With severe weather season approaching, I have been making changes to how we will run things this severe weather season at the Cirrus WeatherLab for our live streaming coverage. Just a few changes include having an in-house live streaming producer as well as detailed storm tracks with estimated times of arrival and street-level tracking. You’ll also be seeing MUCH more coverage with me in front of the green screen this season as well. You’ll see more of all of this in upcoming promos as severe weather season approaches.
Just as we are making some changes, the Storm Prediction Center (SPC) in Norman, Oklahoma, the branch of NCEP which issues all of the severe thunderstorm and tornado watches for the Lower 48, is making some changes as well. The changes will affect the severe weather forecasts from the Storm Prediction Center made up to 8 days in advance. They are the source that we use most of the time for our severe weather outlooks.
For years the SPC has issued their outlooks with 3 main categories: Slight, Moderate, and High. Changes in 2014 will be to have 5 categories:
“See Text” will become “Marginal”. See Text used to not give an exact area on the map, but now See Text will become an actual highlighted area.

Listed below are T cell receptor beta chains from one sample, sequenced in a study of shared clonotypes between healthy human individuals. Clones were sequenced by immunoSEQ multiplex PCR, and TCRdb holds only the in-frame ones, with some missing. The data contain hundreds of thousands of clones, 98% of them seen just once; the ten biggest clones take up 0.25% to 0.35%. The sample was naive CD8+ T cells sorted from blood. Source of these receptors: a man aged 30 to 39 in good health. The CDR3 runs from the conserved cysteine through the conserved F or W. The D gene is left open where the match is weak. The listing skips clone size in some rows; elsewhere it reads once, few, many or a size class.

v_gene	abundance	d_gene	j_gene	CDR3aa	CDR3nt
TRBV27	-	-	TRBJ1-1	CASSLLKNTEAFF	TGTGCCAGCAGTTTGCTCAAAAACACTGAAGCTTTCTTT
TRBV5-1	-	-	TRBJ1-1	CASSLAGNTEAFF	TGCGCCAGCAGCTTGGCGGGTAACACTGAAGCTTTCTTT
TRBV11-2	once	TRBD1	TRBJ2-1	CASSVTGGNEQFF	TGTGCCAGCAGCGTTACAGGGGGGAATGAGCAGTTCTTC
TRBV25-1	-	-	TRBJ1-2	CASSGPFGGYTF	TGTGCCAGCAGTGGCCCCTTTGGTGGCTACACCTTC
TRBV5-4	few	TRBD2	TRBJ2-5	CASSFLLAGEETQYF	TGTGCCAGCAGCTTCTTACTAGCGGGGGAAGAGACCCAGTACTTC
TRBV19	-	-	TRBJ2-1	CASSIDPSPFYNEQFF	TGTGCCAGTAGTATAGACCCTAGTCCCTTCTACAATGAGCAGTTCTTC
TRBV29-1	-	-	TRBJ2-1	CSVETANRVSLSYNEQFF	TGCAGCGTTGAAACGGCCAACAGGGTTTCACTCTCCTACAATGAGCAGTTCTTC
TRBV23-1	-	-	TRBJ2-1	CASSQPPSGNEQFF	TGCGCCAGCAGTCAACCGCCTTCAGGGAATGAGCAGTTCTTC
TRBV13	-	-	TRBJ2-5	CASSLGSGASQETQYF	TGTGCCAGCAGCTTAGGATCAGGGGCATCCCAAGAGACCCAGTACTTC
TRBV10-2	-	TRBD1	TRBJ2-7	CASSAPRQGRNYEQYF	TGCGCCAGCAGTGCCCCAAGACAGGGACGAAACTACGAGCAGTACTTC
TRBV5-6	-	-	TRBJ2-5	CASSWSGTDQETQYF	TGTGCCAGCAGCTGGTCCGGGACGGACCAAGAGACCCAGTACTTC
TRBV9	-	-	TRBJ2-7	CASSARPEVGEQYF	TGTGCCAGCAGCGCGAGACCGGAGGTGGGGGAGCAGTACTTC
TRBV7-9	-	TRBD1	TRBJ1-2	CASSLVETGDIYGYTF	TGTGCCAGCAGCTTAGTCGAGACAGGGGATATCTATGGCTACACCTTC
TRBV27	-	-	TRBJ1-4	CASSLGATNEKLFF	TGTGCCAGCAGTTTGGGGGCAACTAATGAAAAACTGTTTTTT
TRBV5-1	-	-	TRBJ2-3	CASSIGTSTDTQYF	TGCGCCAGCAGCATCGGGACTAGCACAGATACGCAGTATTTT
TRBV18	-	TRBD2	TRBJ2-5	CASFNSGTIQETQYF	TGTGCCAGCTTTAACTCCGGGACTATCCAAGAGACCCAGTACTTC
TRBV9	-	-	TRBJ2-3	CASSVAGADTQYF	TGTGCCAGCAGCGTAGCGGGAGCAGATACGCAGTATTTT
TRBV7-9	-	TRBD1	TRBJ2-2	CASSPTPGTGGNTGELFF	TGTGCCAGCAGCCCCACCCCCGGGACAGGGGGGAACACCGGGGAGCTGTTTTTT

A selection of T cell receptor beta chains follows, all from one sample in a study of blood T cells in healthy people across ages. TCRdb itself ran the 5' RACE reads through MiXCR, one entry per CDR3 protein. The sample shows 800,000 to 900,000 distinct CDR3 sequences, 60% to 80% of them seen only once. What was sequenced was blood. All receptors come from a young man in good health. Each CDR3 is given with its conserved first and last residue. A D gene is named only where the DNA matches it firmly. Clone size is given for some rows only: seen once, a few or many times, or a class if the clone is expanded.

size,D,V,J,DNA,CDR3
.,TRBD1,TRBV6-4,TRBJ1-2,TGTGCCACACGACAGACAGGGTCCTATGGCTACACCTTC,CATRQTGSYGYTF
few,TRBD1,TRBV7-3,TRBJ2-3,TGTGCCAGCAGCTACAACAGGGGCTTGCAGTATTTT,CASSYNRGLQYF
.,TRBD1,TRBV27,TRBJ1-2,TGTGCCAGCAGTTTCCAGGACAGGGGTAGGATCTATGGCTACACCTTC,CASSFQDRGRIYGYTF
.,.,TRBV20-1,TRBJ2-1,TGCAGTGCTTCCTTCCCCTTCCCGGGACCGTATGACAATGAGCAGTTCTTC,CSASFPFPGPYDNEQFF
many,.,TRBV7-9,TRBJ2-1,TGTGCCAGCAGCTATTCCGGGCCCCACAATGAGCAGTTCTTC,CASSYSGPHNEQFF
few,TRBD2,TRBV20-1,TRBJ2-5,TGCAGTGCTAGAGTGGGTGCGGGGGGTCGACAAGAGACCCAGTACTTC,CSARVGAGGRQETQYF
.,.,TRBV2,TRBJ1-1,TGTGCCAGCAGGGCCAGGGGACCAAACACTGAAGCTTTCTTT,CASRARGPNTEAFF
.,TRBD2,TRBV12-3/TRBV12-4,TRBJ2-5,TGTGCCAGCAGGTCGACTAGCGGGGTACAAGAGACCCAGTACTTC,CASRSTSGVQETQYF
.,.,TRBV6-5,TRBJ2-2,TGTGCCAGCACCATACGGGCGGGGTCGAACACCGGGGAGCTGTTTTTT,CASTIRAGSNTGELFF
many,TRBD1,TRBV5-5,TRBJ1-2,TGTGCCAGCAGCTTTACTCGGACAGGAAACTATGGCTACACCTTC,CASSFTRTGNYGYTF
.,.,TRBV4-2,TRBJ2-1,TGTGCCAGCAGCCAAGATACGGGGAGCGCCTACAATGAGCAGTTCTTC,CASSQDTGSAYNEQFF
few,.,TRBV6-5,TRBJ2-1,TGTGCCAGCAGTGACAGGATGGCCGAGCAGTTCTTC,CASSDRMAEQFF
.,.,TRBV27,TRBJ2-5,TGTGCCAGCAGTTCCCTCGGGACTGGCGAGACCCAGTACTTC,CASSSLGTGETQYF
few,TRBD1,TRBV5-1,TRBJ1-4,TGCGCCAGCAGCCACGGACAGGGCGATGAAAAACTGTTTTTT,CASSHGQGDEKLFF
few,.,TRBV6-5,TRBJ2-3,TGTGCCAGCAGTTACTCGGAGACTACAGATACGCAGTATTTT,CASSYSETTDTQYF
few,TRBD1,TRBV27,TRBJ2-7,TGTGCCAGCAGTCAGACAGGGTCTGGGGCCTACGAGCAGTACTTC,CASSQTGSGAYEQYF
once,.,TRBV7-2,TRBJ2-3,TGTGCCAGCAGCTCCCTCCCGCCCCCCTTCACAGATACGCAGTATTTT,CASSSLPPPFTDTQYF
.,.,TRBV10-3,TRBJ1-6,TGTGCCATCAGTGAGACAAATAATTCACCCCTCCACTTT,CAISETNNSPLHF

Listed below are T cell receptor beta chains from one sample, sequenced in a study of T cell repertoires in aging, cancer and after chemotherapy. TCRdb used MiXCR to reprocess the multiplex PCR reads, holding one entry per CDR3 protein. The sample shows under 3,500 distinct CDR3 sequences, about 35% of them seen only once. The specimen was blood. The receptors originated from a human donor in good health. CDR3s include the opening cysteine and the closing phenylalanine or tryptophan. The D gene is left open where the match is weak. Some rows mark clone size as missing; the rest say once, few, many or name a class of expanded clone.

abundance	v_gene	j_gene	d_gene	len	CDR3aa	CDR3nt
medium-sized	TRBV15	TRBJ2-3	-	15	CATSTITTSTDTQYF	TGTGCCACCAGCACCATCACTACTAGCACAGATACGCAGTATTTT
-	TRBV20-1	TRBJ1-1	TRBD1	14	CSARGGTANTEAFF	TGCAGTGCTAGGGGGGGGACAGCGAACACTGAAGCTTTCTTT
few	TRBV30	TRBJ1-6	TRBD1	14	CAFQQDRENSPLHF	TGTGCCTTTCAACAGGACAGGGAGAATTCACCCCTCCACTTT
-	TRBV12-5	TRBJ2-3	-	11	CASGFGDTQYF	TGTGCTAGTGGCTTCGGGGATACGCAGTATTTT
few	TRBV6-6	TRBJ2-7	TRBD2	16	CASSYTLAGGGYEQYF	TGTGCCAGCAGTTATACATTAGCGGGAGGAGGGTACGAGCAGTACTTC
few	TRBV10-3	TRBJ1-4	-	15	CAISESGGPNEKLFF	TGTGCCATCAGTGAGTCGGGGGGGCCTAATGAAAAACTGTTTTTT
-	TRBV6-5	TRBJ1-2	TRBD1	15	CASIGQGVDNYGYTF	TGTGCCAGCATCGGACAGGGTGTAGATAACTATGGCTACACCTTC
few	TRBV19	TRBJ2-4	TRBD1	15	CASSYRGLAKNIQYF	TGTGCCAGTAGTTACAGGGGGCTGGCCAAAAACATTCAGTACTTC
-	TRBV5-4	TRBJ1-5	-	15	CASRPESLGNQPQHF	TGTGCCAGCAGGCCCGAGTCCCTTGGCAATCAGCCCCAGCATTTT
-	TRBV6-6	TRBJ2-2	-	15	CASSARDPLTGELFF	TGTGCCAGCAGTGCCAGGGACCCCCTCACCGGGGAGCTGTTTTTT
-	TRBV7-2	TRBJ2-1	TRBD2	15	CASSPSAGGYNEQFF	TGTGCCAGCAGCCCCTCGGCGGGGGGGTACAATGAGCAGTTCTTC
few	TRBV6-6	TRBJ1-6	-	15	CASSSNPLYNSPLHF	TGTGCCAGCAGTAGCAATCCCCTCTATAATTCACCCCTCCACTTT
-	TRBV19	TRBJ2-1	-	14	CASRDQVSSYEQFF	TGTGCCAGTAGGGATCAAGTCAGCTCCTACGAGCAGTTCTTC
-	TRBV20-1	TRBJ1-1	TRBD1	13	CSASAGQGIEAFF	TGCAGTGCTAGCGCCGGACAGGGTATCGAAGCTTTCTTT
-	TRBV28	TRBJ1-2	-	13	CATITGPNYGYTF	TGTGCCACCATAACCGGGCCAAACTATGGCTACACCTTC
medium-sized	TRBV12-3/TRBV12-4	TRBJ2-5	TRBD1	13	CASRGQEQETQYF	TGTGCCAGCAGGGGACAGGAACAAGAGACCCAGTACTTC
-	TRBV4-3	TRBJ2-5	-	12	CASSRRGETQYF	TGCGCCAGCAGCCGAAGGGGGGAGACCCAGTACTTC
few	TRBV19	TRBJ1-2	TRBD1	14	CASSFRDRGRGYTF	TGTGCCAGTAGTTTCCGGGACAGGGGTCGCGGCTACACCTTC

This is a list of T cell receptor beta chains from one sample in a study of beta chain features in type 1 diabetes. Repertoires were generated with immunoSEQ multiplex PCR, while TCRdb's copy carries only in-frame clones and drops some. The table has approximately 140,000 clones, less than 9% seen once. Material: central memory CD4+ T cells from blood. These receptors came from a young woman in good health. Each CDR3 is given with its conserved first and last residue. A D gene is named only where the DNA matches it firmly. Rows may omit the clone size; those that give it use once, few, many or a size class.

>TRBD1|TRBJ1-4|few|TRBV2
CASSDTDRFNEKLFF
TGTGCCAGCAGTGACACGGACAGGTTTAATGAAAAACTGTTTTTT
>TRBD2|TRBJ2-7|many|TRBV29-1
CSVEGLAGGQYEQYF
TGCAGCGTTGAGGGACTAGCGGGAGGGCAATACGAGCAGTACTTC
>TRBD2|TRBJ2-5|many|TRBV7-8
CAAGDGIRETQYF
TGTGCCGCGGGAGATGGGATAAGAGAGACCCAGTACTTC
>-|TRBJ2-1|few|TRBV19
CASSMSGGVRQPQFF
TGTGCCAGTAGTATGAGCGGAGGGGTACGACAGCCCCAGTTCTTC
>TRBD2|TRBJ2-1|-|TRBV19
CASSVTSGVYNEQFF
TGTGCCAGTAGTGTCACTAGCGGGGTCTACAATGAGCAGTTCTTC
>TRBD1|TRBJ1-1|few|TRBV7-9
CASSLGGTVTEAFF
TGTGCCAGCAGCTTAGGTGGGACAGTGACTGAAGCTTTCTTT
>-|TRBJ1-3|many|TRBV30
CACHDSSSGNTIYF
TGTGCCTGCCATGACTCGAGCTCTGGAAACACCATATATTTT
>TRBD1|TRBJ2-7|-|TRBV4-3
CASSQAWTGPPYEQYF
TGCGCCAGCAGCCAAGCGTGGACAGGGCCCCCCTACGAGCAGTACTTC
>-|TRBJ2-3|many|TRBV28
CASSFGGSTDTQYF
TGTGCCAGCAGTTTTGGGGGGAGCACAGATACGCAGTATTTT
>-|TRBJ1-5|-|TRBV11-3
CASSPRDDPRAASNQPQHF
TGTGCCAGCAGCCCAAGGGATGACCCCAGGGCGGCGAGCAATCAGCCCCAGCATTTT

“Slight” will remain “Slight.”
A new category will be “Enhanced”, which will be used for what used to be “higher-end” slight risks where the situation required more emphasis.
“Moderate” will remain the same.
“High” will remain the same.
I won’t go into the details of the percentages in which the enhanced risks will go into effect, as I don’t want to explain the whole within 25 miles of any one point deal (some of you know what I’m talking about, if not, ignore this section), but for those of you who actually check out the SPC website during storm season and know how to read these outlooks, please refer to the picture below to see what percentages the enhanced risk will go into effect.
The new “enhanced” risk has been created to add more emphasis on the “higher end” slight risk days, for days when the threat is there for more significant severe weather, but not high enough to warrant a moderate risk, but also high enough to want to give a little more emphasis on the threat than just a “slight” risk.
If you are confused up to this point, here is an example of an outlook with old categories, as to what it would be with these new categories in place.
As for us at Cirrus Weather, we may not go with the exact wording for the categories like I have shown on the example of the new map, but you can expect changes on our outlook maps as well this coming severe weather season.
An implementation date for these categories is not currently set, however, when the SPC updated their design of the outlooks on their website in 2011 it was done in April. Therefore, with the approach of severe weather season, I would not be surprised to this go into effect in a few months, no later than April.